People with guitars at campfires are irritating. They only know old hits. Playing old hits around a campfire is like farting during a funeral.

It's September two (three? I am losing time) years ago and we are around a fire at Lake Ouachita. I am reading aloud to my children from my Father's Day gift. Its best story begins with a woman killing her stepson, tricking her daughter into thinking she had killed him, then cutting him up into stew meat and serving him to his father. From there the story builds into something lyrical and lovely and hopeful, and ends in happy tears. I feel grateful to read this while the smoke of the fire saturates everything. I note that my children don't so much as flinch at the horror of it.

The smoke. The smoke always gets in the hair on my hands, in the knees of my jeans. This is a dad thing to say, but the smoke smells honest to me, as do gasoline and lawn clippings and puppy breath. These things smell only of what they are, as if odors could be onomatopoeia.

It is two days ago and I am soaked through with rain and sweat. I am sick of the wet and squelch. I and my son have hung hammock tents between the trees and among the chiggers. We are using the reserved campsite tent, which has cots and a concrete floor, only to store gear. I have done this to pretend that I am still young, because thumbing my nose at the coming squall is surely going to make me feel young.

Instead I lose half a night's sleep to worrying about my boy every time the storm wakes me. This does not make me feel young. Is it bad enough yet to grab him and run for the cots? What if he's afraid to say that he's afraid? But we wake not long after dawn, bone dry and cozy. I let him sit in the shelter tent while I break his gear down in the rain as penance.

I have perfected my chigger bite remedy. It involves scratching the bites until they bleed, then swabbing them with alcohol and swearing. After that, clear fluid rises out of them, and I swab and swear some more.

It is over a quarter of a century ago and I am at a Church of Christ retreat. They are too polite to let me know that they think I am hellbound. I slide out of my top bunk in the middle of the night and land headfirst onto the concrete cabin floor. I vomit several times, am rushed to the ER and diagnosed with a concussion. They pray over my head. Two days later, I pull a groin muscle during capture the flag. They pray over my dick. It will be years before I realize how funny this is.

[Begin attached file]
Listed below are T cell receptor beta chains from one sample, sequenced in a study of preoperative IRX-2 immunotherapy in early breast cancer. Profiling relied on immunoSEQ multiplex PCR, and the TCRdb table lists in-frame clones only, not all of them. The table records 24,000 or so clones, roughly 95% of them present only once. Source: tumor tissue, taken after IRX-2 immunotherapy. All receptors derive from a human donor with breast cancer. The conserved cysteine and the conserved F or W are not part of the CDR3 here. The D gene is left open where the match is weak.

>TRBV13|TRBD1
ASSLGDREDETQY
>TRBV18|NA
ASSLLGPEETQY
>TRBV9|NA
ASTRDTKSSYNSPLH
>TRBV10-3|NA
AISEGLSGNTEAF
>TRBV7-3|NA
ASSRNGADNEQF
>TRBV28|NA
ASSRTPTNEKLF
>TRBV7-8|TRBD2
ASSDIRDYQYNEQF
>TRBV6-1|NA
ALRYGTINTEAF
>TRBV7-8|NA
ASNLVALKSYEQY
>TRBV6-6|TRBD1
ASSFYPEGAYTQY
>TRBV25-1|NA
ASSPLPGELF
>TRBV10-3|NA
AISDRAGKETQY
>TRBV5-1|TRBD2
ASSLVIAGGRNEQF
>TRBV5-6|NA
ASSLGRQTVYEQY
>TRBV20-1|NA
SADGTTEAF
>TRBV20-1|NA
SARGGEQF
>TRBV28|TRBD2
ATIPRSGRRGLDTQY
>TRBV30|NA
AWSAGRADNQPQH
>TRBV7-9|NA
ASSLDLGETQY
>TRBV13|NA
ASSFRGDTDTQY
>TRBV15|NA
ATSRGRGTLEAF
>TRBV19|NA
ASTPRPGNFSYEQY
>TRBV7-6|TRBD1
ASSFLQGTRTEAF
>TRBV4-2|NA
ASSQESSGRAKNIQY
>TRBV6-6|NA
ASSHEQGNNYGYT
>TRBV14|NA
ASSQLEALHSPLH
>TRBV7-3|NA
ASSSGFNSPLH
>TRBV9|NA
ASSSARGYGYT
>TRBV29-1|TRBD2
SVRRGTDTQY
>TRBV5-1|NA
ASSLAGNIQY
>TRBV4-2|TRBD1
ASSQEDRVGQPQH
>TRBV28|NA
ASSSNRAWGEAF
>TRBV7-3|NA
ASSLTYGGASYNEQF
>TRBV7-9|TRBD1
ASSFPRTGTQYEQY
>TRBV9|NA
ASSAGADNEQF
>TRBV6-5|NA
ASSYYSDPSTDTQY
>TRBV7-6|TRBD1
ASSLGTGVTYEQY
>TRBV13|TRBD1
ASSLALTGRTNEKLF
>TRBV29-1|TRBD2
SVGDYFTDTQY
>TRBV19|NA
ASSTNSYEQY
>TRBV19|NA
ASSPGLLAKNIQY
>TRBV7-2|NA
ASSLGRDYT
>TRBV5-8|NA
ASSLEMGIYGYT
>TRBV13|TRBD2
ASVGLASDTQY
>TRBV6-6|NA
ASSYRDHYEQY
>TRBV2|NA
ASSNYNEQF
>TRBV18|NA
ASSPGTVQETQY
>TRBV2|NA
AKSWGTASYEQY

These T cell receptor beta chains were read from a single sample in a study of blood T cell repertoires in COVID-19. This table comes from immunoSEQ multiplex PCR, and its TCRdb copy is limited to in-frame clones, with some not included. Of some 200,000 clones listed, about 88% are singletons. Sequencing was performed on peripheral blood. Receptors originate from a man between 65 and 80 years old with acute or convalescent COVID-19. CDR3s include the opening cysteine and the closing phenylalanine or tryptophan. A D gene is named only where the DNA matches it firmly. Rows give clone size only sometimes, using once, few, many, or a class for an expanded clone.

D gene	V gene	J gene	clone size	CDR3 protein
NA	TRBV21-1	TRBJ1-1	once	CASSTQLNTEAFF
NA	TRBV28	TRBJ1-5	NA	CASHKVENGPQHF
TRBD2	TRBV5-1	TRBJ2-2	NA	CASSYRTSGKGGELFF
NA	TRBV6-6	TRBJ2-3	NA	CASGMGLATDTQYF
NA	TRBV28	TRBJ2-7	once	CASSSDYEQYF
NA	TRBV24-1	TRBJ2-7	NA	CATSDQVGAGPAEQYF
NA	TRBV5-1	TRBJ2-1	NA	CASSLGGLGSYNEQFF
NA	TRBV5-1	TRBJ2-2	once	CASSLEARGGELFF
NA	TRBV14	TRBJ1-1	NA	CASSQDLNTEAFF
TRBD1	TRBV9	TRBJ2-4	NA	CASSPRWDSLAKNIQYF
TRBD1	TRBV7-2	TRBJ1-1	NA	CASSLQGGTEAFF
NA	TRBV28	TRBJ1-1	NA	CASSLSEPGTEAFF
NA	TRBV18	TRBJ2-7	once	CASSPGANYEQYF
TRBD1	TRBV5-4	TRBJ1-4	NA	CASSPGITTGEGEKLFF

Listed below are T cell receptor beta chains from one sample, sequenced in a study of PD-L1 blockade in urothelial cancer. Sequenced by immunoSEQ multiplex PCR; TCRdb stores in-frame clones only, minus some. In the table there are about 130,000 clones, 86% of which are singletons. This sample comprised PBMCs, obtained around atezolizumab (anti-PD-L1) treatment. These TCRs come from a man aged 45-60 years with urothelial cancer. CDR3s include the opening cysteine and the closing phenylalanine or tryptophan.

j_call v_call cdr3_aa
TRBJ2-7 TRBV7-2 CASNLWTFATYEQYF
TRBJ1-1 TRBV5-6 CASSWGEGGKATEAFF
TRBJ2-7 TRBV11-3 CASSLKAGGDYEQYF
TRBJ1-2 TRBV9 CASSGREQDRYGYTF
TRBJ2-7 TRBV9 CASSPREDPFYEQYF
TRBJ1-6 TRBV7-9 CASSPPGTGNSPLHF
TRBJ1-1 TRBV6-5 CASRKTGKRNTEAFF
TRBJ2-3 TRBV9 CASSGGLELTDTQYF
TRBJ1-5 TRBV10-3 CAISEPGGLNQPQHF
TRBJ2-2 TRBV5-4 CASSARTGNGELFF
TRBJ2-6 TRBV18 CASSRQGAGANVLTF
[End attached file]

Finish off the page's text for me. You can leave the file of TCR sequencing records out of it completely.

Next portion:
I do not remember the first time I felt wind on my dick. But I remember vividly how it felt.

It is early winter and we have gone on a campout with older scouts. We are a thirty-minute drive from the city, but we have gone down what feels like America's longest gravel road. We have pissed off the deer hunters by filling a prized spot with hollering children. We camp in freezing weather, our pack huddling around a log fire whose heat is reflected and amplified by a shallow cave wall. I keep my feet near the fire but remember my Merrills. I will be awakened several times by sore hips and cold and will go home rejuvenated.

It is sometime in the 1980s. I am sleeping on the front bench seat of a pontoon boat in the middle of Truman Lake. I fall onto the floor as I would do in that churchy cabin years later, but the fall is only hard enough to wake me. I sit up and watch the moonlight go hilltopping on the water. I imagine I am a sailor on my first of many nights at sea. Tomorrow we will get soft-serve at the Estes Drive-In on the way back.

It is 1991 and I am eating runny eggs and burned bacon on the side of a Colorado mountain at five in the morning. I am watching goats chase each other over the rocks. My horse has tried to bite me three times. I realize I will remember this meal on my deathbed and pour more gritty coffee into my mouth.

It is last spring and my daughter and I are hammock camping in the backyard. Dogs are barking. Some asshole neighbor is playing country music from a car stereo. The breeze is steady and it's cooling off. It is her first time solo in a tent and I am worried that she will get tangled up in her sleeping bag. I am worried that she will be cold or afraid. She shows me what she is made of.

Later I ask her if she and I could go on a real one sometime, just us, maybe to Pinnacle Mountain, and she jumps. She jumps.

Not with a bang

A few weeks back, I linked Dave Pell saying that the current president wouldn't take much of a hit if we caught him masturbating on the Constitution while defecating on a Bible. Today proved him right.

In the parallel universe where Hillary Clinton was elected president, we are in week six of impeachment talks and hearings about an email server. In our own dimension, the president shared secrets with a hostile power that he hadn't shared with our own allies, and potentially compromised a valuable intelligence source in the process.

The GOP is defending this on the grounds that it's legal. This is what they do when faced with cheerleading the morally indefensible, because everyone loves a rules lawyer. River caught fire? It was legal. People died because their insurance wouldn't cover them? Global economy tanked by hedge fund managers playing grab-ass? Friend, show me where it says they couldn't do that.

It's a diversion, of course. What he did was a violation of his oath. This was, without question, the line. The line where those principled, moderate conservatives I keep hearing about were supposed to finally show up. The line where even faux-moral dirtbags like Mitch McConnell and Tom Cotton and Jason Chaffetz were supposed to grudgingly tap out.

It didn't happen. And it won't. The party of family values and a strong national defense have proven to care about neither. They sold us out for a power fix and a tax cut. So this is how our credibility and our standing in the world ends.

The history books will record their names. Meantime, we're coming for their jobs.